Clay layers may be contaminating groundwater with arsenic in parts of Bangladesh, according to a recent study.
The study, published in Nature Communications, suggests that clay layers do not always protect against arsenic and could potentially contaminate some wells.
"Our findings challenge a widely held view, namely that impermeable clay layers necessarily protect an aquifer from perturbation," said Alexander van Geen, a research professor at Columbia University's Lamont-Doherty Earth Observatory. "In this context, we show from several different angles - failed attempts to lower local exposure, high-resolution drilling, monitoring, and groundwater dating - that this is actually not the case for groundwater arsenic, because distant municipal pumping can trigger remotely the release of arsenic below such a clay layer."
The study was set in motion after two manually pumped community wells drilled to intermediate depths in the vicinity of Dhaka, Bangladesh, suddenly failed. The outcome was water with elevated concentrations of arsenic, according to Columbia University.
The researchers found that the recent changes in arsenic near Dhaka were the result of pumping from deeper aquifers. Water levels under Dhaka are 100 meters below what they would naturally be, since the aquifer is not filling quickly enough, according to the study.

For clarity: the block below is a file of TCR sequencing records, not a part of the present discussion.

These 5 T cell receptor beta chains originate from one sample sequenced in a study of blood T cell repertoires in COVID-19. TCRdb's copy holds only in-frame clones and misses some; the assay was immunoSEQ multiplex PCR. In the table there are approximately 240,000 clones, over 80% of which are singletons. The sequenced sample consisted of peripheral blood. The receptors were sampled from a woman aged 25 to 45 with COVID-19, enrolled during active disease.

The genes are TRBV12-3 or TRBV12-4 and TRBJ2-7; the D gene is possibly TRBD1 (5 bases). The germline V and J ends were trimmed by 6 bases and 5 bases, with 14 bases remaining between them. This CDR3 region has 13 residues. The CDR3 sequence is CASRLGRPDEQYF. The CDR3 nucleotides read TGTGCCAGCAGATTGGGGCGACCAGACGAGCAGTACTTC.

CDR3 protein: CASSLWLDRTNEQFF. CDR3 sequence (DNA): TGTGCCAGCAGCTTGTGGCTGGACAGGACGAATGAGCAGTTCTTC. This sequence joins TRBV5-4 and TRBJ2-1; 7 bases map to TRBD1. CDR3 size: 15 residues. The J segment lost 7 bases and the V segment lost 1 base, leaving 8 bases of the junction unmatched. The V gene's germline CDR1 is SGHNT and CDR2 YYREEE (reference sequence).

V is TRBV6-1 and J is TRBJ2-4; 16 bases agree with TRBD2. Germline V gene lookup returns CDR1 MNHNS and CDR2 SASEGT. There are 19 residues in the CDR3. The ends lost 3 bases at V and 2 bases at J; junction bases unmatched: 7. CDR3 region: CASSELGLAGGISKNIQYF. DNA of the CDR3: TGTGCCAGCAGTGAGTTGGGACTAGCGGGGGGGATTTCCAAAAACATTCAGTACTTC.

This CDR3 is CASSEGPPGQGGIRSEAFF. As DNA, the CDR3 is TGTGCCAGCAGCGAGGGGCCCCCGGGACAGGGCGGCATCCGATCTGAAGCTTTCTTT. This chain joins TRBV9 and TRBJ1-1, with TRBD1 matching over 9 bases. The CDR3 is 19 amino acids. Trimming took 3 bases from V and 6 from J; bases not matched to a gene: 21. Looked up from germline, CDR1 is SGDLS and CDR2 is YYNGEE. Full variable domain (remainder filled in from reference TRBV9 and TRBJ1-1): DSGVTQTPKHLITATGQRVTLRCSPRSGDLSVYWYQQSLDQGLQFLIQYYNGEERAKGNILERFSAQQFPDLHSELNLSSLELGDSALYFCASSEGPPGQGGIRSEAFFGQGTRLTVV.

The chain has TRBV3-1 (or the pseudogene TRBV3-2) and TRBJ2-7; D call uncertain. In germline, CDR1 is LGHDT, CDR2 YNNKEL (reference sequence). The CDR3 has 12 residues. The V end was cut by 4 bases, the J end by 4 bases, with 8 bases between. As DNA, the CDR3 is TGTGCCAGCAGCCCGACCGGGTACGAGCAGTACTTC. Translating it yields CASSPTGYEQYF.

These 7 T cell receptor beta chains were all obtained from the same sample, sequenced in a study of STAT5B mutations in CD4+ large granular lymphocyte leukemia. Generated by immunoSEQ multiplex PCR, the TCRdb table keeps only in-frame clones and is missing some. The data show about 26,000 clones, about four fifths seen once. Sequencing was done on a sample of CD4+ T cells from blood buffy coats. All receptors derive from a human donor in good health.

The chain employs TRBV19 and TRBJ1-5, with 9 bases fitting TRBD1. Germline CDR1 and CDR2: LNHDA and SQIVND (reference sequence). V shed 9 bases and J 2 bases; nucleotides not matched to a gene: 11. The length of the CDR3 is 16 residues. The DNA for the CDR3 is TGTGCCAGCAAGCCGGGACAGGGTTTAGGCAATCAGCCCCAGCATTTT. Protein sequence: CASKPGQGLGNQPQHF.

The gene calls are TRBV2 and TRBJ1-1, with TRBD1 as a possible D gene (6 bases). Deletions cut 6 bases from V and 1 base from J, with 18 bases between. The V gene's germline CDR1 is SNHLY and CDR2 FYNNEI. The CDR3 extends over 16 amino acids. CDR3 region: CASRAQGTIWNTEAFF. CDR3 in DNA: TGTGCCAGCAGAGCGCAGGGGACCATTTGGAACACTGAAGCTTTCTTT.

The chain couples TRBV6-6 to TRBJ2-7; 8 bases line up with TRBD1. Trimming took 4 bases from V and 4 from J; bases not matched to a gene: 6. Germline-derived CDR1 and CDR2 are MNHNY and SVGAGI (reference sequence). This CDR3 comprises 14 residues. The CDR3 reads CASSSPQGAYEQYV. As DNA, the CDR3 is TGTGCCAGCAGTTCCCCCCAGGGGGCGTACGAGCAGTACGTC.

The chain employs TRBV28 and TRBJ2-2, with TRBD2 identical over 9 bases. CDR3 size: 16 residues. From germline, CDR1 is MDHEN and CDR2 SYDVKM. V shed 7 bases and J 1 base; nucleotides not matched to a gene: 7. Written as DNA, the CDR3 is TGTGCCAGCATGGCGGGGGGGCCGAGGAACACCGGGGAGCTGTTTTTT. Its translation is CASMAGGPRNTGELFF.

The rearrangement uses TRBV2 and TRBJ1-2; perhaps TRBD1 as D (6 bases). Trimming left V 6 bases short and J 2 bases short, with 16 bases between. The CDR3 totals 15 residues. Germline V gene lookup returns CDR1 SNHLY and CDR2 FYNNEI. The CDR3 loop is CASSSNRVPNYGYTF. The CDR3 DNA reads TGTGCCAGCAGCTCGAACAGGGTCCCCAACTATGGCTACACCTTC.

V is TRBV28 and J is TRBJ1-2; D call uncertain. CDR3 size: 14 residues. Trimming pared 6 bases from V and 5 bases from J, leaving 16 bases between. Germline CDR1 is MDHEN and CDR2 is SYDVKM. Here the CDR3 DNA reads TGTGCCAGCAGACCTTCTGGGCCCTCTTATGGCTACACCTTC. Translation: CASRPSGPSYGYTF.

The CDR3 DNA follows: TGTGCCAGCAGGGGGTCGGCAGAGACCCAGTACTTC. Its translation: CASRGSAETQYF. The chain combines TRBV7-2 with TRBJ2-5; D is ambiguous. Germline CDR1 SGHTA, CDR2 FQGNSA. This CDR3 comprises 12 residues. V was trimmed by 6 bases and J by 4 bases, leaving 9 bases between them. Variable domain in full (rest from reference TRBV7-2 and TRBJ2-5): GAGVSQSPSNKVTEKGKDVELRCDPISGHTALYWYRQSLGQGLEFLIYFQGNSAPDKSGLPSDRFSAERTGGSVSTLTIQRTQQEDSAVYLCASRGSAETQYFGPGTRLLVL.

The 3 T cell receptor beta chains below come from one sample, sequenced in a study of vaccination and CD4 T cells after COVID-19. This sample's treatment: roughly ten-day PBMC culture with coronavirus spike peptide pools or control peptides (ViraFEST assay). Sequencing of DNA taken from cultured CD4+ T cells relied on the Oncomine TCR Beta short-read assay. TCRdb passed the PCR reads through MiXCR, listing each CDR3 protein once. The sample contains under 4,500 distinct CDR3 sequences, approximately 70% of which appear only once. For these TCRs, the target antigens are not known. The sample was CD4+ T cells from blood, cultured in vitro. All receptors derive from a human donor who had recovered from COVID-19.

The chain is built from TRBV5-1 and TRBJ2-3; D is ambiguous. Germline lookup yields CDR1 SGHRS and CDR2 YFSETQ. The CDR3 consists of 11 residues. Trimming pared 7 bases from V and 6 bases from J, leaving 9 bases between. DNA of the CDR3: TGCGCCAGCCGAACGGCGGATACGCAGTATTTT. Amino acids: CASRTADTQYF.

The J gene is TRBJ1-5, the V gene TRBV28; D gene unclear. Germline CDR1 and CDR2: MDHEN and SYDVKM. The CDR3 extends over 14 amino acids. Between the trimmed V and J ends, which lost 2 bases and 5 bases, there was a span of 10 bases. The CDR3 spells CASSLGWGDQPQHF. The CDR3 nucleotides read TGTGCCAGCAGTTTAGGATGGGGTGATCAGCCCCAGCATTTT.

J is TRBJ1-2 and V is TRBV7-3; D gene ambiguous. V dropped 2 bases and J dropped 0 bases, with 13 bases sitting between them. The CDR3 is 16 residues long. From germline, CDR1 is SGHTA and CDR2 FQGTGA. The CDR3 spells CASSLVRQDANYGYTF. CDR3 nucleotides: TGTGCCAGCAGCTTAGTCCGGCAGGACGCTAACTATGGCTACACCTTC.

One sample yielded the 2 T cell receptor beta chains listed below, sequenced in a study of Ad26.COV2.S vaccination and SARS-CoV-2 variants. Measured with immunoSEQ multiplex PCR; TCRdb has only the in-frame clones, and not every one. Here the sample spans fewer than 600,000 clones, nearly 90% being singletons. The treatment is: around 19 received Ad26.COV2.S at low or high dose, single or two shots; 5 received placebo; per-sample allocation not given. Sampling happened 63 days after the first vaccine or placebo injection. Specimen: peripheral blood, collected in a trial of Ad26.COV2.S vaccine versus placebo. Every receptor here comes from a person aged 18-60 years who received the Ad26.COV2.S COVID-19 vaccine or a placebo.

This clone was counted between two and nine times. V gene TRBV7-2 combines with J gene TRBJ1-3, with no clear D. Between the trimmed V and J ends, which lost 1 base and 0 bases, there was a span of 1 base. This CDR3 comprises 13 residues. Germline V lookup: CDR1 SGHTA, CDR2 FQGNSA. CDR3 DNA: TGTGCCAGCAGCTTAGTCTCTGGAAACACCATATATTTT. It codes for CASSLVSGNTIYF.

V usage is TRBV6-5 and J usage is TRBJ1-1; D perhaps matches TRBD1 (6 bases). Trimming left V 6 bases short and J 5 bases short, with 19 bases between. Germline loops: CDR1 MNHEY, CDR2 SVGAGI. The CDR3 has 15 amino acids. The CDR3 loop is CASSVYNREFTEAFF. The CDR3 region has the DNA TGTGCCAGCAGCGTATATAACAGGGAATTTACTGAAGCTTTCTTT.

"In Dhaka, the pumping probably accelerated the release of arsenic and allowed us to document the changes within a decade," van Geen added. "We would not have figured this out without having been there monitoring wells for at least 10 years. Monitoring is not very exciting, but because of the monitoring we discovered something fascinating."
According to the research team, this discovery is especially worrisome for households on the outskirts of Dhaka that have been privately reinstalling wells, ultimately accessing the shallow aquifers beneath the impermeable clay layer, reported Columbia University.
The long-term diffusion of dissolved organic carbon from clay layers may also explain why private wells screened just below a clay layer in other sedimentary aquifers are more likely to be contaminated with arsenic than deeper wells would be, according to the findings.
While the geochemical conditions surrounding every aquifer are different, the problem of arsenic and other contaminants leaking into deep aquifer groundwater is not unique to Dhaka. "It's a warning and it means that in some areas you need to probably test wells more frequently than others," said van Geen.